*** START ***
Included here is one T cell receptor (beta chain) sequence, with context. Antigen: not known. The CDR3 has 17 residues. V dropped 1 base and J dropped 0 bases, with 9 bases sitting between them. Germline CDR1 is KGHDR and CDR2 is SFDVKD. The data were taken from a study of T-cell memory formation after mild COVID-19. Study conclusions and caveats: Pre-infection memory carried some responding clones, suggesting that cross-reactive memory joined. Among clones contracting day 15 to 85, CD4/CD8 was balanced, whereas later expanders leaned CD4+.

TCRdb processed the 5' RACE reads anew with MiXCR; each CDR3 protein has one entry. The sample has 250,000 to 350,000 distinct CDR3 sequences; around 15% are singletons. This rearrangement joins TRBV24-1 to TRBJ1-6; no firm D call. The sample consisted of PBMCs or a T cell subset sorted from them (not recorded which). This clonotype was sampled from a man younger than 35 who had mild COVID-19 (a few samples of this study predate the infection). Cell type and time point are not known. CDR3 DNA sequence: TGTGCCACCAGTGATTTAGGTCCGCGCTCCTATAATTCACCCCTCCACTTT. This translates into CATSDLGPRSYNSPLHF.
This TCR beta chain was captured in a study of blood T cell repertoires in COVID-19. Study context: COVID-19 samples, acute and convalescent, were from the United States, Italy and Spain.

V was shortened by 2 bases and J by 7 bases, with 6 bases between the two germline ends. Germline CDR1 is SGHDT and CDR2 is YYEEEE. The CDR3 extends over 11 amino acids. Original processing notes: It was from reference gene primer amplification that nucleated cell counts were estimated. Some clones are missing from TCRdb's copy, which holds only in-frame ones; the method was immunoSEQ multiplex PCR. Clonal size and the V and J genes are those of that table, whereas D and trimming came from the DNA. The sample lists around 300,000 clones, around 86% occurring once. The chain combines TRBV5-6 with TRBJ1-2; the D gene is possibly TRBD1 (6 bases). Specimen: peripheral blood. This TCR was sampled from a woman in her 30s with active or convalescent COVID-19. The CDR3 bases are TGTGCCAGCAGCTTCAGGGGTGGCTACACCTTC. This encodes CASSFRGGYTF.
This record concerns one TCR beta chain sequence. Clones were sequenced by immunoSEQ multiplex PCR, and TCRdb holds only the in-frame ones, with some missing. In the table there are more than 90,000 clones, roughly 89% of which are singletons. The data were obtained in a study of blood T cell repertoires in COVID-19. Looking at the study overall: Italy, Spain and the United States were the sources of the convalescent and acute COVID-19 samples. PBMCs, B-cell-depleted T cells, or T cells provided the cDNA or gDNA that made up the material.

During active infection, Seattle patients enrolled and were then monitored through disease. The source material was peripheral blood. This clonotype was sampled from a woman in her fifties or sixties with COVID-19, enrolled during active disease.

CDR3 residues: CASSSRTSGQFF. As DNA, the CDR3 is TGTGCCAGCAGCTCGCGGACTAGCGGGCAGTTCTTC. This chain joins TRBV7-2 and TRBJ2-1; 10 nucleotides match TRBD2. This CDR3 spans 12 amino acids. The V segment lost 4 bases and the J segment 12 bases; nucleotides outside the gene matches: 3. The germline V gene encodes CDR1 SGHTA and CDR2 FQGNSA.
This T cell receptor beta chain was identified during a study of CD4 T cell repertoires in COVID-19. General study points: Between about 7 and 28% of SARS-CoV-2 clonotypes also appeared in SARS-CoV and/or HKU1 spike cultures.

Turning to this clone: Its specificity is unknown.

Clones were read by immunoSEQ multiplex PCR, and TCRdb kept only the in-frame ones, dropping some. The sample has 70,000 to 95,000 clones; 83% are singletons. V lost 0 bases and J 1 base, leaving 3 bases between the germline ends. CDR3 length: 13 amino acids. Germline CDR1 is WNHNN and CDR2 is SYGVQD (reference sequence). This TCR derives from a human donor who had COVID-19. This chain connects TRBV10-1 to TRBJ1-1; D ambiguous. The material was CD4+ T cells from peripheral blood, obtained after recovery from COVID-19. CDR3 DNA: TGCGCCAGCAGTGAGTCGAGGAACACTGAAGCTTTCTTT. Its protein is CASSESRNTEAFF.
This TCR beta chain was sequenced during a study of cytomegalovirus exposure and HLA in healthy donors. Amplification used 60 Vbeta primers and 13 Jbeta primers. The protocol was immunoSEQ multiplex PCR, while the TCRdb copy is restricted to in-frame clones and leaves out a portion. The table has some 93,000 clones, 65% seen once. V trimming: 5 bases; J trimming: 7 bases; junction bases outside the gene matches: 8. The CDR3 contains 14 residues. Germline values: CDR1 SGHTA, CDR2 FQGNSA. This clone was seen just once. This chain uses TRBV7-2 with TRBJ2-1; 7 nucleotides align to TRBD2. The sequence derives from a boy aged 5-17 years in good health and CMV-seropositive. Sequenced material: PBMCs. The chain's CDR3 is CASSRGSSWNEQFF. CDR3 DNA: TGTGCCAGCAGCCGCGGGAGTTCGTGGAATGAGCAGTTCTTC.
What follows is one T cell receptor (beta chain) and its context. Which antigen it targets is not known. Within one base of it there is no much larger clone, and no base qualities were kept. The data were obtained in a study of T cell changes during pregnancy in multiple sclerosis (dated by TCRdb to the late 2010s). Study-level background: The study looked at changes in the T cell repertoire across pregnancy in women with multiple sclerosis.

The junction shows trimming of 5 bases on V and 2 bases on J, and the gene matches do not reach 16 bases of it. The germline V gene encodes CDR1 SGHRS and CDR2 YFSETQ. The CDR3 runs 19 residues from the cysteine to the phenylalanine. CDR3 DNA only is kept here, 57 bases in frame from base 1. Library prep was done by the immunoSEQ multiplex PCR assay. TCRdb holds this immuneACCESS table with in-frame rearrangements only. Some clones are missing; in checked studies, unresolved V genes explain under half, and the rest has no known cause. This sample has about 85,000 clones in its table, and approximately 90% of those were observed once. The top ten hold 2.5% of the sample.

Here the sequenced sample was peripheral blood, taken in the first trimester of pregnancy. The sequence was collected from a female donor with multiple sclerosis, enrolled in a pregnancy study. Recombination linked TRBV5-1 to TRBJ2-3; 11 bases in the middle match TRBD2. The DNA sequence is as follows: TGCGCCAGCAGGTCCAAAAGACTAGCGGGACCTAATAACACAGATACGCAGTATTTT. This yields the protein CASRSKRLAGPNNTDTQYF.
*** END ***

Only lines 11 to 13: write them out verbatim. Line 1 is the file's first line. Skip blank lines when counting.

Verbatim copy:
This TCR beta chain was sequenced during a study of cytomegalovirus exposure and HLA in healthy donors. Amplification used 60 Vbeta primers and 13 Jbeta primers. The protocol was immunoSEQ multiplex PCR, while the TCRdb copy is restricted to in-frame clones and leaves out a portion. The table has some 93,000 clones, 65% seen once. V trimming: 5 bases; J trimming: 7 bases; junction bases outside the gene matches: 8. The CDR3 contains 14 residues. Germline values: CDR1 SGHTA, CDR2 FQGNSA. This clone was seen just once. This chain uses TRBV7-2 with TRBJ2-1; 7 nucleotides align to TRBD2. The sequence derives from a boy aged 5-17 years in good health and CMV-seropositive. Sequenced material: PBMCs. The chain's CDR3 is CASSRGSSWNEQFF. CDR3 DNA: TGTGCCAGCAGCCGCGGGAGTTCGTGGAATGAGCAGTTCTTC.
What follows is one T cell receptor (beta chain) and its context. Which antigen it targets is not known. Within one base of it there is no much larger clone, and no base qualities were kept. The data were obtained in a study of T cell changes during pregnancy in multiple sclerosis (dated by TCRdb to the late 2010s). Study-level background: The study looked at changes in the T cell repertoire across pregnancy in women with multiple sclerosis.

The junction shows trimming of 5 bases on V and 2 bases on J, and the gene matches do not reach 16 bases of it. The germline V gene encodes CDR1 SGHRS and CDR2 YFSETQ. The CDR3 runs 19 residues from the cysteine to the phenylalanine. CDR3 DNA only is kept here, 57 bases in frame from base 1. Library prep was done by the immunoSEQ multiplex PCR assay. TCRdb holds this immuneACCESS table with in-frame rearrangements only. Some clones are missing; in checked studies, unresolved V genes explain under half, and the rest has no known cause. This sample has about 85,000 clones in its table, and approximately 90% of those were observed once. The top ten hold 2.5% of the sample.